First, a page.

Article Title

A Bayesian Approach to Modeling Risk of Hospital Admissions Associated With Schizophrenia Accounting for Underdiagnosis of the Disorder

Publication Date



underdiagnosis, Bayesian analysis


Background/Aims: Schizophrenia is a debilitating serious mental illness (SMI) characterized by a complex array of symptoms. Patients tend to seek treatment only intermittently, contributing to difficulty in diagnosing the disorder. A misdiagnosis may potentially bias and reduce the validity of a study based on recorded diagnoses. It also may impact patient outcomes by delaying receipt of appropriate care. Thus, we present a statistical model to compare the odds of 1-year hospitalization among patients with schizophrenia versus patients with or without other SMIs when schizophrenia is underreported in administrative databases.

Methods: A retrospective study design examined patients seeking care during 2010 in one of 19 care-and-coverage health systems across the United States comprising the Health Maintenance Organization Research Network (HMORN). Bayesian analysis was applied to address the problem of underdiagnosed schizophrenia using a statistical measurement error model that explicitly evaluated the impact of varying assumptions about the extent of underreporting. Results were then compared to a classical multivariable logistic regression model.

Results: Among 87,806 patients, 7.3% had a SMI, including 114 (1.3 per 1,000) diagnosed with schizophrenia. Admission was greatest among patients with schizophrenia (14%), followed by other SMIs (12–13%) and non-SMI patients (8%, P<0.01). Assuming no underreporting, there was an 87% greater relative odds of admission associated with schizophrenia (odds ratio: 1.87; 95% confidence interval: 1.08–3.23). In the Bayesian approach, assuming varying sensitivities, effect sizes were 2–3% lower with credible interval smaller (reduced by 2–4%) than that observed with the classical approach.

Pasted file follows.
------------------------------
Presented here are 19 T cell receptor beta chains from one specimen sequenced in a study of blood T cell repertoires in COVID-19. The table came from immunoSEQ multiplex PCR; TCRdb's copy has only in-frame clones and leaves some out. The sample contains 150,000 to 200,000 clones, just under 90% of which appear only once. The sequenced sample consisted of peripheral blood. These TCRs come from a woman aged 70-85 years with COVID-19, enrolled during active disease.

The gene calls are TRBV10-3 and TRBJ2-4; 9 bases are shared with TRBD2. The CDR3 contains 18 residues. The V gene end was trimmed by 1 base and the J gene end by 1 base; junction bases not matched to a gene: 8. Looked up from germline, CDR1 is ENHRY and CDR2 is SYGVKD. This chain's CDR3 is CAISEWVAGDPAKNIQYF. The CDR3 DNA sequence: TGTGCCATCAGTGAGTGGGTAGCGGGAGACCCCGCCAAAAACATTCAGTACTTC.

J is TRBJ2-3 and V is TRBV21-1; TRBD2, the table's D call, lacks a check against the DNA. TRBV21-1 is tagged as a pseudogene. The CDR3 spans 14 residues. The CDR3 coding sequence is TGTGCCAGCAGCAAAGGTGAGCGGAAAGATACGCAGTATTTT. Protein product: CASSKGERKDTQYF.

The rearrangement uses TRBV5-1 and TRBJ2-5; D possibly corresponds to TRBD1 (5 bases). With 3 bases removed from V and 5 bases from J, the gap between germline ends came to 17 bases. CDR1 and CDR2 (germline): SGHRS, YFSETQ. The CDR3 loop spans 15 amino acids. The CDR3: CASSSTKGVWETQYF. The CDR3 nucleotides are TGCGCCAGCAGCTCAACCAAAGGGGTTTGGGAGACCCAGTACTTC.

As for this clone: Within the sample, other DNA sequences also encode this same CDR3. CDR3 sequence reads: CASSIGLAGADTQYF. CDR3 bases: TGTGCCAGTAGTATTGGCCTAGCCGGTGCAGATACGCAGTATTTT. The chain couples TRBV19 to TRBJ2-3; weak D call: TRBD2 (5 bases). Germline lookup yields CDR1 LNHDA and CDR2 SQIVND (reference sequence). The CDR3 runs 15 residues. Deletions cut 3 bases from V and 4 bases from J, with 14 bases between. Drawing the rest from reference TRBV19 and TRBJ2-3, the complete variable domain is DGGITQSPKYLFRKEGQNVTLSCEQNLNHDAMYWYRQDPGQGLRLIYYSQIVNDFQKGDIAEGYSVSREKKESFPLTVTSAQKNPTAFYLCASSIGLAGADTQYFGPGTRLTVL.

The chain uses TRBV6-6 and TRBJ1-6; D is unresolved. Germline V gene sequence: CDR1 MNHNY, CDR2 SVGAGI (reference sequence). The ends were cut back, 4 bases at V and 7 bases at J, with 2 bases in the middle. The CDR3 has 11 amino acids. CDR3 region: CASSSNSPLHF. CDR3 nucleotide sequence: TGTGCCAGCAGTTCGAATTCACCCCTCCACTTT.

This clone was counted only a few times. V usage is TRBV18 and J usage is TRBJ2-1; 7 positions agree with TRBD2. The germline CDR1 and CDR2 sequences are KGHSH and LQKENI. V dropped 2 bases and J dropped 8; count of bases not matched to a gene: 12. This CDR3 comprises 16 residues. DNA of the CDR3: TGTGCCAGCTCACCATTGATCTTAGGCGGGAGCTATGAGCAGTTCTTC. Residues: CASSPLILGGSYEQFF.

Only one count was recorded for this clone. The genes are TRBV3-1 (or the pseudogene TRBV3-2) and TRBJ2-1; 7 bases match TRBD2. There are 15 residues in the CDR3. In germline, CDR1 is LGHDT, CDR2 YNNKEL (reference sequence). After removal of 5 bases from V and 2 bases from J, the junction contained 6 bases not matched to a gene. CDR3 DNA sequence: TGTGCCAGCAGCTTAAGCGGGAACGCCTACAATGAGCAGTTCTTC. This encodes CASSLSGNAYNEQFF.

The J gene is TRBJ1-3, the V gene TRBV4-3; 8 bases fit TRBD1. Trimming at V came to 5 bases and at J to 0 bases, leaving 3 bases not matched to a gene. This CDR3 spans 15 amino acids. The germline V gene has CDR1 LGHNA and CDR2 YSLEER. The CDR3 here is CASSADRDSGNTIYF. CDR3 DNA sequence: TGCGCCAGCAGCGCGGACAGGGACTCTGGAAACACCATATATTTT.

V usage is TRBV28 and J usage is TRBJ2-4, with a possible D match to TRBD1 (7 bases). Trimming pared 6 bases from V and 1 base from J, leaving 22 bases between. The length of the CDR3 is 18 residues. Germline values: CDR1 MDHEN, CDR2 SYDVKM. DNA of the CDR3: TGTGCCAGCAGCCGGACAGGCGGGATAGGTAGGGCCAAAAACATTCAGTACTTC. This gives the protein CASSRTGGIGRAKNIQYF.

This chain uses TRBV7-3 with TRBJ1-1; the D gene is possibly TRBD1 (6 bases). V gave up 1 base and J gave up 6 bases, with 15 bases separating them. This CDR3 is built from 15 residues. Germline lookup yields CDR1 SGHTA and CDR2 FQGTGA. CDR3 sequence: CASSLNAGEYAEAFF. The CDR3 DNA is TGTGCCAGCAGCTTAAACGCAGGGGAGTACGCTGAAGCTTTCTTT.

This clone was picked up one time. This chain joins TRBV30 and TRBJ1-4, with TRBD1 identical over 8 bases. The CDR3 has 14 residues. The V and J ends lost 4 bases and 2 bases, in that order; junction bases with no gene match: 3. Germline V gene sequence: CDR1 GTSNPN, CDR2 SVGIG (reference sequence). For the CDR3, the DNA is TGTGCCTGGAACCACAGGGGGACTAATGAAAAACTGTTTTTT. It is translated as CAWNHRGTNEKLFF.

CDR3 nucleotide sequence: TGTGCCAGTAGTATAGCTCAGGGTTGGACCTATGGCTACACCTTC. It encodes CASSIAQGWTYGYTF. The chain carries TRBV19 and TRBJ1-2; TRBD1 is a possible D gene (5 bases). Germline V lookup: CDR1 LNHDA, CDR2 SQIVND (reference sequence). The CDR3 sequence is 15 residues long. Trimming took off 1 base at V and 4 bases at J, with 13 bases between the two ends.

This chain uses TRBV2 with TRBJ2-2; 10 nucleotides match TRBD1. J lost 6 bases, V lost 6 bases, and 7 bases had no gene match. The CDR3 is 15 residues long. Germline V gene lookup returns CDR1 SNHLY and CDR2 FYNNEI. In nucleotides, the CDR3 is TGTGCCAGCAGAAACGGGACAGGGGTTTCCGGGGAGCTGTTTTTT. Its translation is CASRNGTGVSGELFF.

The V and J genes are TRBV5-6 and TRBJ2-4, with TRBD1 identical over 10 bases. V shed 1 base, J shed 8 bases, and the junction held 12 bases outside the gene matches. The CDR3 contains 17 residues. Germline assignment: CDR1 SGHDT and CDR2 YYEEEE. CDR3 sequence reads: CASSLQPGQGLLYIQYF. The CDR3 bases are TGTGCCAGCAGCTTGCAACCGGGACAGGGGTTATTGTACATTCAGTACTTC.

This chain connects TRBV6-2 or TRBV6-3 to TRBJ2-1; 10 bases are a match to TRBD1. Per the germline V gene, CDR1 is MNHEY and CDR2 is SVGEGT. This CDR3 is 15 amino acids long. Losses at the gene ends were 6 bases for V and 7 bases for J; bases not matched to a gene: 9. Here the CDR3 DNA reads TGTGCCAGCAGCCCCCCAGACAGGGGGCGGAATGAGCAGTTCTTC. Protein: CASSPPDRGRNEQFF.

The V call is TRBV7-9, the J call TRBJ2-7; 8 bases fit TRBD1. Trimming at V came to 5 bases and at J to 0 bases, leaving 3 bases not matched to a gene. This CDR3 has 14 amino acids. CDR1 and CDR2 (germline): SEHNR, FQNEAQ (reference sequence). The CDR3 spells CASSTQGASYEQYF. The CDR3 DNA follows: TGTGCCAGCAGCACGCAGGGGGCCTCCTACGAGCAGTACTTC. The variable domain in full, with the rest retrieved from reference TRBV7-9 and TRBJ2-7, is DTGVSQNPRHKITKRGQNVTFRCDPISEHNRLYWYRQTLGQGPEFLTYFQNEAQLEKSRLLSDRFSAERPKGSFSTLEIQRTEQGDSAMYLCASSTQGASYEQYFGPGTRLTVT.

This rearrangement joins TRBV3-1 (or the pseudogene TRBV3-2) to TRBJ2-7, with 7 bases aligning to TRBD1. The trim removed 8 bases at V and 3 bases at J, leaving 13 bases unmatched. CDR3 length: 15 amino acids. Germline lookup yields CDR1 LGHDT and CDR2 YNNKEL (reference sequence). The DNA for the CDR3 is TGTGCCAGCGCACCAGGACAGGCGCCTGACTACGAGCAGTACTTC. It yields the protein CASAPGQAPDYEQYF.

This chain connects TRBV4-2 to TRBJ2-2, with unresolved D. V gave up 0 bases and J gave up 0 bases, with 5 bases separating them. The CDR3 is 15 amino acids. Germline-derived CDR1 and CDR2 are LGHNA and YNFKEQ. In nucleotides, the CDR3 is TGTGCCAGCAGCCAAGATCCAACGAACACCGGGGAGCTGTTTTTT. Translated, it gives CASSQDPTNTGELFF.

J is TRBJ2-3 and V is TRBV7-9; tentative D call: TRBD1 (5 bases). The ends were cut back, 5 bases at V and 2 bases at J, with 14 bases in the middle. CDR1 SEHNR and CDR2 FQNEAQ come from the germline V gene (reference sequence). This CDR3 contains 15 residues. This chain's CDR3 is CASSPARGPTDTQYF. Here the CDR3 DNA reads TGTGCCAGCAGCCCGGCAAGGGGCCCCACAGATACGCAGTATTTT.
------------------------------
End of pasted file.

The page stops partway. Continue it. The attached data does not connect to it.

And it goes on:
Discussion: A delayed diagnosis of schizophrenia can lead to inappropriate treatment and symptom exacerbation, increasing the risk of hospitalization. In the Bayesian approach, reduced association between hospitalization and schizophrenia, as well as other SMIs, was uniformly observed across varying rates of underdiagnosing, meaning prompt diagnosis should lead to lower rates of hospitalization. Although effect sizes may vary across health care systems, the analytical approach has useful applications in other contexts where the identification of patients with a given condition may be subject to underreporting in administrative records.